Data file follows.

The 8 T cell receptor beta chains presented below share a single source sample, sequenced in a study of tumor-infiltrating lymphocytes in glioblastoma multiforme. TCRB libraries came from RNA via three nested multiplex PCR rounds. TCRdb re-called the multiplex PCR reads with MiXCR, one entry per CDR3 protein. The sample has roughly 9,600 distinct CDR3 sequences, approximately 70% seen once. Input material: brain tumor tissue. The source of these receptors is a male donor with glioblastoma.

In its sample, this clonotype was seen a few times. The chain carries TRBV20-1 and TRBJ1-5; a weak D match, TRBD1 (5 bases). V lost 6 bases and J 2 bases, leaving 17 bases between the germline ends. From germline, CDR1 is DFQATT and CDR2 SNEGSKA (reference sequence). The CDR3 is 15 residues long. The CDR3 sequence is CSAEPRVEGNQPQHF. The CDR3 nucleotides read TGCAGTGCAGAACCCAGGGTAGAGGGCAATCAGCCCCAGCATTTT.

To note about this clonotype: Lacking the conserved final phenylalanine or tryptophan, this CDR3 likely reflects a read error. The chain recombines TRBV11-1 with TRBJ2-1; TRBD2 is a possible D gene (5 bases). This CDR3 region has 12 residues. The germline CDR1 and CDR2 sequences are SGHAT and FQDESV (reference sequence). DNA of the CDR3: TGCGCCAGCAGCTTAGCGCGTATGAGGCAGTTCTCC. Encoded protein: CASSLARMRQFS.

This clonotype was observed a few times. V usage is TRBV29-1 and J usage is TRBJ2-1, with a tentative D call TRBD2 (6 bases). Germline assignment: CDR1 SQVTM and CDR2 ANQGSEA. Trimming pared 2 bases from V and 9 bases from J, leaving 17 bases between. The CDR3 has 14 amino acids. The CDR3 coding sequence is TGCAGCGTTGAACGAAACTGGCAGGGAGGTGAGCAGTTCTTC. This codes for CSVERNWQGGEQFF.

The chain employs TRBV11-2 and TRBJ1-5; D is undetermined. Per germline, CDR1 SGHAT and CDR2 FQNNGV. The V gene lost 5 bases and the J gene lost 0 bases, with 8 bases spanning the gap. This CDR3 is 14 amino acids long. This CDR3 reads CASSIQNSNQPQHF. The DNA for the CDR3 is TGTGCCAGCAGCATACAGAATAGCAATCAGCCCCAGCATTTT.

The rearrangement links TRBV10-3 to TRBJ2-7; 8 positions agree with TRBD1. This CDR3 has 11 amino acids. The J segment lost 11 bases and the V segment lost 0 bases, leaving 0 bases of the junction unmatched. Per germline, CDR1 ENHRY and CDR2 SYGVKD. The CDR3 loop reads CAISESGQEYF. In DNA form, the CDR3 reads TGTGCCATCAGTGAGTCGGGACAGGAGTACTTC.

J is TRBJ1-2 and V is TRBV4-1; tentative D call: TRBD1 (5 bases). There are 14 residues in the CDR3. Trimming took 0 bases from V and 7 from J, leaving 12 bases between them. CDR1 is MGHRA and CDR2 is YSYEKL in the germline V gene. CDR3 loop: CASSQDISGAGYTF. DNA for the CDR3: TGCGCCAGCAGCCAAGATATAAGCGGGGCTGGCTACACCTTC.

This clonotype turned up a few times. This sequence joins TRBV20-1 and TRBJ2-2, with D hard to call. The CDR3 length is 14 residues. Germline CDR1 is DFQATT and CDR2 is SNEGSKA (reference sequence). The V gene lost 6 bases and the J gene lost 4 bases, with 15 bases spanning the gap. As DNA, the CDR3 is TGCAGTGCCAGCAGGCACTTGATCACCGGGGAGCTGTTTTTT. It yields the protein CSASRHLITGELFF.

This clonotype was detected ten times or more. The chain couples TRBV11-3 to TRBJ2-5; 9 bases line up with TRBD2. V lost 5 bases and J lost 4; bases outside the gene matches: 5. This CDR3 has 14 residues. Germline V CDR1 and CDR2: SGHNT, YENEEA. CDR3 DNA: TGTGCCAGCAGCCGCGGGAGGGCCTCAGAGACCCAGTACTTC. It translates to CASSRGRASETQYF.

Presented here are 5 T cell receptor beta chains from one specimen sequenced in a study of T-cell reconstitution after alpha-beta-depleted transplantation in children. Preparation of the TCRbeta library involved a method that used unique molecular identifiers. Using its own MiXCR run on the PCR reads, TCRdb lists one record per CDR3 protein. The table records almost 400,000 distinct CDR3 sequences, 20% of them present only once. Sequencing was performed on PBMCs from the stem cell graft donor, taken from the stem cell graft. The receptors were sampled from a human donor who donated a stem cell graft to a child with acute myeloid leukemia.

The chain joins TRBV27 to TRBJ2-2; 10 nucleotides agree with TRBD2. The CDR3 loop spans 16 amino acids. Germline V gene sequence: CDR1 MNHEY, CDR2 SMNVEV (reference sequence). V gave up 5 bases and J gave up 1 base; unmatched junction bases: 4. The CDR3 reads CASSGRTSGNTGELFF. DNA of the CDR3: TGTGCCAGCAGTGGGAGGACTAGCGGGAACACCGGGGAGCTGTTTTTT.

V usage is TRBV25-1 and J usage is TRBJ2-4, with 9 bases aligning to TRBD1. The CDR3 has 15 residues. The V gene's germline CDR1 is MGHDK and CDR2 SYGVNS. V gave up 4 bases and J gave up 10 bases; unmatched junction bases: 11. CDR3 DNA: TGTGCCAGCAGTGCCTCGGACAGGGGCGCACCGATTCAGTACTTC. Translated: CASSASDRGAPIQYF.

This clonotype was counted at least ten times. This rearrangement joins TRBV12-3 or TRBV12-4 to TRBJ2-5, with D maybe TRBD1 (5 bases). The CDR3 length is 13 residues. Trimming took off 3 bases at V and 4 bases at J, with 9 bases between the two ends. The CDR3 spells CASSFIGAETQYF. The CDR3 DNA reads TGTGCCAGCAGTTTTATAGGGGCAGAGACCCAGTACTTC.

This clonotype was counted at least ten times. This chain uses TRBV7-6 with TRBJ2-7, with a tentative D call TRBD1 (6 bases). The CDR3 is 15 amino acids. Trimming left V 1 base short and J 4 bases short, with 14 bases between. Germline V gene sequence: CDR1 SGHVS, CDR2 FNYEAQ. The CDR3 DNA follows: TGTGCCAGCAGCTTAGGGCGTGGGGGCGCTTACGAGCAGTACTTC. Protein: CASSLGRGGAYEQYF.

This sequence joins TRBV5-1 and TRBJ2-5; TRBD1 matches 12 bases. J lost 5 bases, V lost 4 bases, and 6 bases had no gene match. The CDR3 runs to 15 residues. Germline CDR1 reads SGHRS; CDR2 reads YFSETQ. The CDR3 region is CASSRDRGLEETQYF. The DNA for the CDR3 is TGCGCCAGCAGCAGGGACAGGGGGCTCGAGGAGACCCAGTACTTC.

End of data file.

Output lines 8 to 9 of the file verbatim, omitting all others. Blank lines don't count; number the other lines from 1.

This clonotype turned up a few times. This sequence joins TRBV20-1 and TRBJ2-2, with D hard to call. The CDR3 length is 14 residues. Germline CDR1 is DFQATT and CDR2 is SNEGSKA (reference sequence). The V gene lost 6 bases and the J gene lost 4 bases, with 15 bases spanning the gap. As DNA, the CDR3 is TGCAGTGCCAGCAGGCACTTGATCACCGGGGAGCTGTTTTTT. It yields the protein CSASRHLITGELFF.

This clonotype was detected ten times or more. The chain couples TRBV11-3 to TRBJ2-5; 9 bases line up with TRBD2. V lost 5 bases and J lost 4; bases outside the gene matches: 5. This CDR3 has 14 residues. Germline V CDR1 and CDR2: SGHNT, YENEEA. CDR3 DNA: TGTGCCAGCAGCCGCGGGAGGGCCTCAGAGACCCAGTACTTC. It translates to CASSRGRASETQYF.